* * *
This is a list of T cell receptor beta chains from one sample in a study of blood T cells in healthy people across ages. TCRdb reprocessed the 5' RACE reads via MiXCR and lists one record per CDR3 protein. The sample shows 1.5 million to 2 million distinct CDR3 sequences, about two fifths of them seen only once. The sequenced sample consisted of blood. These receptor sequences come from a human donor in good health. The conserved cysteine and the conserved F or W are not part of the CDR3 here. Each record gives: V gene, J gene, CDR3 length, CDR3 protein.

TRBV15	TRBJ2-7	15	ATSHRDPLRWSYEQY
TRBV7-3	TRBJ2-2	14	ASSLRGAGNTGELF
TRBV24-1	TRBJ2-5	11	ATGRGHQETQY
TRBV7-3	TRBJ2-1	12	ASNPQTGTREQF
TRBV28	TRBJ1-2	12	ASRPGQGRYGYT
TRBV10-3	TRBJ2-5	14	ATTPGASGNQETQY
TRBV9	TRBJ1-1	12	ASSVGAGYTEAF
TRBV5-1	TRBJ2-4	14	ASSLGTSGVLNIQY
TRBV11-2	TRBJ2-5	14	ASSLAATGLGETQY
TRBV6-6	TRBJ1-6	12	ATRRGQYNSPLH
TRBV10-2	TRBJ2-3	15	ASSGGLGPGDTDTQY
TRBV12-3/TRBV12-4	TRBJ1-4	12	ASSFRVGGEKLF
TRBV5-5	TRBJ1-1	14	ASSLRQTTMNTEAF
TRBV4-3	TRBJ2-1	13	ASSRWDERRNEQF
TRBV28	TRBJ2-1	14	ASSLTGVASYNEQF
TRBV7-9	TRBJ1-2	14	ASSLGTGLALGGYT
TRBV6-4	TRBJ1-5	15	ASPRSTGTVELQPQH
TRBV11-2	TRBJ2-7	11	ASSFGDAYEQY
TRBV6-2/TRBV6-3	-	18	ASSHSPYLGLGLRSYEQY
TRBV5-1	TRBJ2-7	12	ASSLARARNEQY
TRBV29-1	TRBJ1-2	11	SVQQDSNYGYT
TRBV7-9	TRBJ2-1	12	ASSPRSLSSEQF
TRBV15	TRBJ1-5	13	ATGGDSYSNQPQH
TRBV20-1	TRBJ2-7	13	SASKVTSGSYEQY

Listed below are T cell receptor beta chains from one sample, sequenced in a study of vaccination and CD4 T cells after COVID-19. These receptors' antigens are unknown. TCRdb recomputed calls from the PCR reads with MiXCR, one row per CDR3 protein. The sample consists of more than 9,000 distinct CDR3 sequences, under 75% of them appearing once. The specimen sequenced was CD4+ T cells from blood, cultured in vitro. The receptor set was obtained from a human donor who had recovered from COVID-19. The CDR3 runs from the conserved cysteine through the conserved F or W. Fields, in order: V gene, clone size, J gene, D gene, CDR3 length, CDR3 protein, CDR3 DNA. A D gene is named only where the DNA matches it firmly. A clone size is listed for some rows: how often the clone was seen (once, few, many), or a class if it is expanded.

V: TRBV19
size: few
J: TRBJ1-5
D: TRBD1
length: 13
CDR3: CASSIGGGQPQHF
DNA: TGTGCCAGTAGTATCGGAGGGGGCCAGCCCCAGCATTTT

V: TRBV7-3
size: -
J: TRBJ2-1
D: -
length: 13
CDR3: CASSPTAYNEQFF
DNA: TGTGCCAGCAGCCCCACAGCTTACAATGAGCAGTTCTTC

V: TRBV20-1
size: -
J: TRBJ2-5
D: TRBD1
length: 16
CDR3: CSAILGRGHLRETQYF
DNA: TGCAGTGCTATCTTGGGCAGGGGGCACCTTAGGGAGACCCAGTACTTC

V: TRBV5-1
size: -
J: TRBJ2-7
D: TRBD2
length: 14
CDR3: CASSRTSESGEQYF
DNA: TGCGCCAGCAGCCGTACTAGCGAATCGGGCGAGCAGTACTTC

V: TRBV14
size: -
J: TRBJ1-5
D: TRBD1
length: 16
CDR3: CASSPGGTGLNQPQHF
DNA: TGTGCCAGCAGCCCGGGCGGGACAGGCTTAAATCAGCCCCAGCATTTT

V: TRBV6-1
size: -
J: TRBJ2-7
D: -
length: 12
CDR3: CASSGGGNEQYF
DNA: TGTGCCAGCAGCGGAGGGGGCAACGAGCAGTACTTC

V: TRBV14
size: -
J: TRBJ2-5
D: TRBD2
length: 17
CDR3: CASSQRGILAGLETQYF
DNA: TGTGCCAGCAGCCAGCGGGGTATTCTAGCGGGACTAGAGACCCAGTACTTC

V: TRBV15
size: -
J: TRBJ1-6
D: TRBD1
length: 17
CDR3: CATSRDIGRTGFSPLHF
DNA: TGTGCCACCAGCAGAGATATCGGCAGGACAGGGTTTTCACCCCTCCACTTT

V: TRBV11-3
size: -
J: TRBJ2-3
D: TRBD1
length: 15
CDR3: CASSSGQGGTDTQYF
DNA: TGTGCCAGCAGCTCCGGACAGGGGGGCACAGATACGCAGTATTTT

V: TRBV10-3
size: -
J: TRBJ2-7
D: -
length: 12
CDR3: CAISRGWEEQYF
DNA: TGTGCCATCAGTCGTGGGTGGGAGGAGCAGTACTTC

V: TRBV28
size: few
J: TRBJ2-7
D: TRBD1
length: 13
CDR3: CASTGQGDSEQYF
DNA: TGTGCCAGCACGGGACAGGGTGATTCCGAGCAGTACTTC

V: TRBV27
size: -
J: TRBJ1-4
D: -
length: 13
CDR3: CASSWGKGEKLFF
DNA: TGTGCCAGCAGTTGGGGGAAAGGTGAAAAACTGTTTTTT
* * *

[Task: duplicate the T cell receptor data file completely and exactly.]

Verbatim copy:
This is a list of T cell receptor beta chains from one sample in a study of blood T cells in healthy people across ages. TCRdb reprocessed the 5' RACE reads via MiXCR and lists one record per CDR3 protein. The sample shows 1.5 million to 2 million distinct CDR3 sequences, about two fifths of them seen only once. The sequenced sample consisted of blood. These receptor sequences come from a human donor in good health. The conserved cysteine and the conserved F or W are not part of the CDR3 here. Each record gives: V gene, J gene, CDR3 length, CDR3 protein.

TRBV15	TRBJ2-7	15	ATSHRDPLRWSYEQY
TRBV7-3	TRBJ2-2	14	ASSLRGAGNTGELF
TRBV24-1	TRBJ2-5	11	ATGRGHQETQY
TRBV7-3	TRBJ2-1	12	ASNPQTGTREQF
TRBV28	TRBJ1-2	12	ASRPGQGRYGYT
TRBV10-3	TRBJ2-5	14	ATTPGASGNQETQY
TRBV9	TRBJ1-1	12	ASSVGAGYTEAF
TRBV5-1	TRBJ2-4	14	ASSLGTSGVLNIQY
TRBV11-2	TRBJ2-5	14	ASSLAATGLGETQY
TRBV6-6	TRBJ1-6	12	ATRRGQYNSPLH
TRBV10-2	TRBJ2-3	15	ASSGGLGPGDTDTQY
TRBV12-3/TRBV12-4	TRBJ1-4	12	ASSFRVGGEKLF
TRBV5-5	TRBJ1-1	14	ASSLRQTTMNTEAF
TRBV4-3	TRBJ2-1	13	ASSRWDERRNEQF
TRBV28	TRBJ2-1	14	ASSLTGVASYNEQF
TRBV7-9	TRBJ1-2	14	ASSLGTGLALGGYT
TRBV6-4	TRBJ1-5	15	ASPRSTGTVELQPQH
TRBV11-2	TRBJ2-7	11	ASSFGDAYEQY
TRBV6-2/TRBV6-3	-	18	ASSHSPYLGLGLRSYEQY
TRBV5-1	TRBJ2-7	12	ASSLARARNEQY
TRBV29-1	TRBJ1-2	11	SVQQDSNYGYT
TRBV7-9	TRBJ2-1	12	ASSPRSLSSEQF
TRBV15	TRBJ1-5	13	ATGGDSYSNQPQH
TRBV20-1	TRBJ2-7	13	SASKVTSGSYEQY

Listed below are T cell receptor beta chains from one sample, sequenced in a study of vaccination and CD4 T cells after COVID-19. These receptors' antigens are unknown. TCRdb recomputed calls from the PCR reads with MiXCR, one row per CDR3 protein. The sample consists of more than 9,000 distinct CDR3 sequences, under 75% of them appearing once. The specimen sequenced was CD4+ T cells from blood, cultured in vitro. The receptor set was obtained from a human donor who had recovered from COVID-19. The CDR3 runs from the conserved cysteine through the conserved F or W. Fields, in order: V gene, clone size, J gene, D gene, CDR3 length, CDR3 protein, CDR3 DNA. A D gene is named only where the DNA matches it firmly. A clone size is listed for some rows: how often the clone was seen (once, few, many), or a class if it is expanded.

V: TRBV19
size: few
J: TRBJ1-5
D: TRBD1
length: 13
CDR3: CASSIGGGQPQHF
DNA: TGTGCCAGTAGTATCGGAGGGGGCCAGCCCCAGCATTTT

V: TRBV7-3
size: -
J: TRBJ2-1
D: -
length: 13
CDR3: CASSPTAYNEQFF
DNA: TGTGCCAGCAGCCCCACAGCTTACAATGAGCAGTTCTTC

V: TRBV20-1
size: -
J: TRBJ2-5
D: TRBD1
length: 16
CDR3: CSAILGRGHLRETQYF
DNA: TGCAGTGCTATCTTGGGCAGGGGGCACCTTAGGGAGACCCAGTACTTC

V: TRBV5-1
size: -
J: TRBJ2-7
D: TRBD2
length: 14
CDR3: CASSRTSESGEQYF
DNA: TGCGCCAGCAGCCGTACTAGCGAATCGGGCGAGCAGTACTTC

V: TRBV14
size: -
J: TRBJ1-5
D: TRBD1
length: 16
CDR3: CASSPGGTGLNQPQHF
DNA: TGTGCCAGCAGCCCGGGCGGGACAGGCTTAAATCAGCCCCAGCATTTT

V: TRBV6-1
size: -
J: TRBJ2-7
D: -
length: 12
CDR3: CASSGGGNEQYF
DNA: TGTGCCAGCAGCGGAGGGGGCAACGAGCAGTACTTC

V: TRBV14
size: -
J: TRBJ2-5
D: TRBD2
length: 17
CDR3: CASSQRGILAGLETQYF
DNA: TGTGCCAGCAGCCAGCGGGGTATTCTAGCGGGACTAGAGACCCAGTACTTC

V: TRBV15
size: -
J: TRBJ1-6
D: TRBD1
length: 17
CDR3: CATSRDIGRTGFSPLHF
DNA: TGTGCCACCAGCAGAGATATCGGCAGGACAGGGTTTTCACCCCTCCACTTT

V: TRBV11-3
size: -
J: TRBJ2-3
D: TRBD1
length: 15
CDR3: CASSSGQGGTDTQYF
DNA: TGTGCCAGCAGCTCCGGACAGGGGGGCACAGATACGCAGTATTTT

V: TRBV10-3
size: -
J: TRBJ2-7
D: -
length: 12
CDR3: CAISRGWEEQYF
DNA: TGTGCCATCAGTCGTGGGTGGGAGGAGCAGTACTTC

V: TRBV28
size: few
J: TRBJ2-7
D: TRBD1
length: 13
CDR3: CASTGQGDSEQYF
DNA: TGTGCCAGCACGGGACAGGGTGATTCCGAGCAGTACTTC

V: TRBV27
size: -
J: TRBJ1-4
D: -
length: 13
CDR3: CASSWGKGEKLFF
DNA: TGTGCCAGCAGTTGGGGGAAAGGTGAAAAACTGTTTTTT